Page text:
Using technology to reduce critical deterioration (the DETECT study): a cost analysis of care costs at a tertiary children's hospital in the United Kingdom

Eduardo Costa*, Ceu Mateus, BERNIE CARTER, HOLLY SARON, Chin-Kien Eyton-Chong, Fulya Mehta, Steven Lane, Sarah Siner, Jason Dean, Chris McNally, Caroline Lambert, Bruce Hollingsworth, Enitan Carrol, Gerri Sefton

*Corresponding author for this work

Research output: Contribution to journalArticle (journal)peer-review

55 Downloads (Pure)

Abstract

Background
Electronic early warning systems have been used in adults for many years to prevent critical deterioration events (CDEs). However, implementation of similar technologies for monitoring children across the entire hospital poses additional challenges. While the concept of such technologies is promising, their cost-effectiveness is not established for use in children. In this study we investigate the potential for direct cost savings arising from the implementation of the DETECT surveillance system.

Methods
Data were collected at a tertiary children’s hospital in the United Kingdom. We rely on the comparison between patients in the baseline period (March 2018 to February 2019) and patients in the post-intervention period (March 2020 to July 2021). These provided a matched cohort of 19,562 hospital admissions for each group. From these admissions, 324 and 286 CDEs were observed in the baseline and post-intervention period, respectively. Hospital reported costs and Health Related Group (HRG) National Costs were used to estimate overall expenditure associated with CDEs for both groups of patients.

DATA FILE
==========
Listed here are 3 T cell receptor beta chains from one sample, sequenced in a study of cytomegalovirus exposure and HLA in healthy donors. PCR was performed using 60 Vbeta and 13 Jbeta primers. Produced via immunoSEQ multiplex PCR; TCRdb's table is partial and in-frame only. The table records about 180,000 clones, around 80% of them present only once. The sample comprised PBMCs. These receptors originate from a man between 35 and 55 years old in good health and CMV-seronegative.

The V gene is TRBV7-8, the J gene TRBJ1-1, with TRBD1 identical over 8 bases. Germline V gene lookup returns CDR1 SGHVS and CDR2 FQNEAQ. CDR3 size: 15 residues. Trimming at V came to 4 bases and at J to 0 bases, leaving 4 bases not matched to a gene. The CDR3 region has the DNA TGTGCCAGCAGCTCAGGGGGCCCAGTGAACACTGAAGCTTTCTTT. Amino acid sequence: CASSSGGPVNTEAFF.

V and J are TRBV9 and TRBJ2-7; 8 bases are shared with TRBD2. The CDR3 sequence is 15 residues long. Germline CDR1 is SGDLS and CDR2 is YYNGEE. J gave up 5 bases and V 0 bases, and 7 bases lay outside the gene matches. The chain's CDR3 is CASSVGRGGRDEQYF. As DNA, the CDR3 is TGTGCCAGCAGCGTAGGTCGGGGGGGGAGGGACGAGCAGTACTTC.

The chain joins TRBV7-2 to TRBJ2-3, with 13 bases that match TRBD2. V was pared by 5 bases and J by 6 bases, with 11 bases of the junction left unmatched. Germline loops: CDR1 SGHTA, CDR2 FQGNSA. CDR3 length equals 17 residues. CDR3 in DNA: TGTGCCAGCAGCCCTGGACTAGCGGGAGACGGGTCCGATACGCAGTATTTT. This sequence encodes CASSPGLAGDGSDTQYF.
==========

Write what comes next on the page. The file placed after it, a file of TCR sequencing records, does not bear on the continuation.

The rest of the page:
Results
Comparing post-intervention with baseline data we found a reduction in the total number of critical care days, driven by an overall reduction in the number of CDEs, however without statistical significance. Using hospital reported costs adjusted for the Covid-19 impact, we estimate a non-significant reduction of total expenditure from £16.0 million to £14.3 million (corresponding to £1.7 million of savings – 11%). Additionally, using HRG average costs, we estimated a non-significant reduction of total expenditure from £8.2 million to £ 7.2 million (corresponding to £1.1 million of savings – 13%).

Discussion and Conclusion
Unplanned critical care admissions for children not only impose a substantial burden on patients and families but are also costly for hospitals. Interventions aimed at reducing emergency critical care admissions can be crucial to contribute to the reduction of these episodes’ costs. Even though cost reductions were identified in our sample, our results do not support the hypothesis that reducing CDEs using technology leads to a significant reduction on hospital costs.
Original languageEnglish
JournalBMC Health Services Research
Publication statusPublished - 4 Jul 2023

Keywords

  • Children’s critical care
  • Cost analysis
  • Critical deterioration events
  • Paediatric
  • Paediatric early warning system score
  • Paediatric Early Warning (PEWS)

Research Institutes

  • Health Research Institute

Fingerprint

Dive into the research topics of 'Using technology to reduce critical deterioration (the DETECT study): a cost analysis of care costs at a tertiary children's hospital in the United Kingdom'. Together they form a unique fingerprint.

Cite this